“I’ve got those Broadway vampires
Lashed to the mast,
I’ve got no future,
But oh! What a past!
The lyrics come from one of my favorite songs of all time. It was written in 1920 for Fanny Brice, who sang it in Ziegfeld’s Midnight Frolic show. It’s the song of an artist’s model who is a wee bit fed up with posing for other people’s pictures. I love this song so much I have more than a dozen versions of it on CD, and one of them, by jazz musician Ed Wise, is even on my website. My favorite line in it, of course, is, “I’ve got no future, but oh! What a past!” The Rose of Washington Square’s past isn’t specified in the song. That was a stroke of brilliance on the part of the writers. They left the details of her past up to the imagination of you, the listener, which means they’re wide open, in any direction you’d like them to be. Everybody has some kind of a past, so take your pick!
Now I come to the part of this blog post that I hesitate to write. Everyone knows I love to be blunt. However, this post will unfortunately require me to be maddeningly vague.
I can’t be clear here tonight because I don’t have enough information on the subject in question that might allow for specificity. All I know is this: I may have stumbled upon information regarding an honest-to-goodness cold case.
Ever had zero evidence about something, just a strong gut feeling, brought on by several people’s strange statements and downright odd behavior? This is “one of those.” I’ve heard quite a few versions of this case – four and counting, to be exact. One raconteur left too many details out, the other put too many in, the third and fourth’s accounts landed somewhere in between, and none of the stories add up. I’ve heard four versions about a story I never knew existed. The only common denominator with the recounted scenarios is that everybody who tells me anything about this case becomes more than slightly hysterical. One of them went so far as to start screaming, yes, screaming, like an Irish banshee. What a pity I didn’t have my camera handy to capture that crazy moment on a YouTube! To make matters even more astonishing, all of these folks voluntarily apprised me of the case, then started freaking out during their freely given account, but I never asked about it in the first place. I didn’t initially know enough about the pasts of any of the people involved to start making any inquiries.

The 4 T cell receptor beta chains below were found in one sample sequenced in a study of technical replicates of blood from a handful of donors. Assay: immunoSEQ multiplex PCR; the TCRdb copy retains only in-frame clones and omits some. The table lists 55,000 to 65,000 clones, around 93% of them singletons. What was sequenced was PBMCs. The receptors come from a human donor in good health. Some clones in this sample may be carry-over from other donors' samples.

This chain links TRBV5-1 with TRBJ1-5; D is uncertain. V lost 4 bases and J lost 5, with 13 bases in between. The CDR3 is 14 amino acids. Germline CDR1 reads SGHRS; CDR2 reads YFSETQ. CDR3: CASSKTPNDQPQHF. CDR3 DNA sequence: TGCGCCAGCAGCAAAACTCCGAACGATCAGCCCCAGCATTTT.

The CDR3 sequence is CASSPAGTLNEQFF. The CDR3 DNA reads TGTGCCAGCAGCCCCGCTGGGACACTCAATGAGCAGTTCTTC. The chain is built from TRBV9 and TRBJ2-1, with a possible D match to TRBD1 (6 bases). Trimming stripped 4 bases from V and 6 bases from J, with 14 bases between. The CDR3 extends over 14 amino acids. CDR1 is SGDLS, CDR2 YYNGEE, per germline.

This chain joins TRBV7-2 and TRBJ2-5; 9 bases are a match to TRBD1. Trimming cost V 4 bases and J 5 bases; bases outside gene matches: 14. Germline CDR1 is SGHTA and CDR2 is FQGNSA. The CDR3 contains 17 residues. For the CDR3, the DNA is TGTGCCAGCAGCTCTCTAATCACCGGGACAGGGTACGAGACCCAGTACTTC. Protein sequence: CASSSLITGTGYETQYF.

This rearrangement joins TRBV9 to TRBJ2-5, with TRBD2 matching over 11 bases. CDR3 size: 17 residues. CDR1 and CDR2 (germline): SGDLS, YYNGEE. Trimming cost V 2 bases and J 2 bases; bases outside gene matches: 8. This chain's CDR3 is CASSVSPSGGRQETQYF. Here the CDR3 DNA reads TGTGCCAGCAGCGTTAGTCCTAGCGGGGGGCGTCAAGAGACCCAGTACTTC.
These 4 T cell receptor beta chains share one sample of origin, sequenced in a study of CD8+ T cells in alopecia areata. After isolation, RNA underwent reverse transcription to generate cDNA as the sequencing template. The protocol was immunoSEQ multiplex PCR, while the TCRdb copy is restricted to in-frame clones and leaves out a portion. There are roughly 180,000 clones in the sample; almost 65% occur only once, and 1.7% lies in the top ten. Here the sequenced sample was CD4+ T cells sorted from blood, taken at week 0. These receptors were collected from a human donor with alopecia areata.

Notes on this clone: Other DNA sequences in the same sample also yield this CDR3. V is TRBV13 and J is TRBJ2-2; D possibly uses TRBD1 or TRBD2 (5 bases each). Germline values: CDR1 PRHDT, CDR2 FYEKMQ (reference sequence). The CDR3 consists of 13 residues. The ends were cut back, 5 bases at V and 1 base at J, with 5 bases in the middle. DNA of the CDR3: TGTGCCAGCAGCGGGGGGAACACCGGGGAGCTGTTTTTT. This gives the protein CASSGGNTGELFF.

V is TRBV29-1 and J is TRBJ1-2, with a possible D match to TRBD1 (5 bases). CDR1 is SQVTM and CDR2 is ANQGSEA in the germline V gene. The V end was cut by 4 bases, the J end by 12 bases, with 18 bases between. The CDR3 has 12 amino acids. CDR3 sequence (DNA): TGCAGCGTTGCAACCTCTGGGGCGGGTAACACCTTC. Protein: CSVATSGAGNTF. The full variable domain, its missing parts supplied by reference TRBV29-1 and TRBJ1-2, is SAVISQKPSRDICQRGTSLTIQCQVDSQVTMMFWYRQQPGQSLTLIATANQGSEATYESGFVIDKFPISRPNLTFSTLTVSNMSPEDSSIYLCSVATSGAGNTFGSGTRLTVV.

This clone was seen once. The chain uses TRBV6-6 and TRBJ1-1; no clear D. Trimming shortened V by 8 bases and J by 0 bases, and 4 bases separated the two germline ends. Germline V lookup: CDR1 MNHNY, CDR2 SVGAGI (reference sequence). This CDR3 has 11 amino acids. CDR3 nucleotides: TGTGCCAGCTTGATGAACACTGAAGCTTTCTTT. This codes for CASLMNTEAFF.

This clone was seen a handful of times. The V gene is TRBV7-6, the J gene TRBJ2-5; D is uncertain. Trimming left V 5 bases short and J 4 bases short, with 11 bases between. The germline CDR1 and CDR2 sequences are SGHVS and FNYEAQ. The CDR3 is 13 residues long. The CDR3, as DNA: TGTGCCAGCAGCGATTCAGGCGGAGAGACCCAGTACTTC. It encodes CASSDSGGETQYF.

In police parlance, what I’m being told about the case is “hinky.” ”Hinky” is what the PoPo call the gut feeling they get when a story they’re being told about a crime doesn’t add up. ”Hinky” is kind of like a suspicious feeling plus a little bit more, a little something extra that makes the police uneasy and sets off alarm bells. This mess, to me, is already like the symphony of sirens during a four-alarm fire – on steroids. I’m not a cop, but if I were, I’d haul this whole group of tale-tellers in for questioning. Tonight, if possible. Every time I think of them, I start to hum that old World War I song, “Hinky Dinky Parlez-Vous.” If you don’t know that song, you can find a YouTube of it below.
I’m thinking it might be fun to turn all of this into a fictitious mystery. Maybe I’ll call it The Telltale Mouth. In the meantime, I’ve been trying to look this one up in my spare time. I wasn’t initially; I am now. Where there’s smoke, there’s fire. This situation is smoking so much that it’s all but lighting up the sky.
Here’s the YouTube of “Hinky Dinky Parlez-Vous.” It’s not about the same kind of “hinky” as the police discuss, but it’s a funny song on its own power anyway. In fact, it’s French for “Do You Speak Hinky?” Enjoy!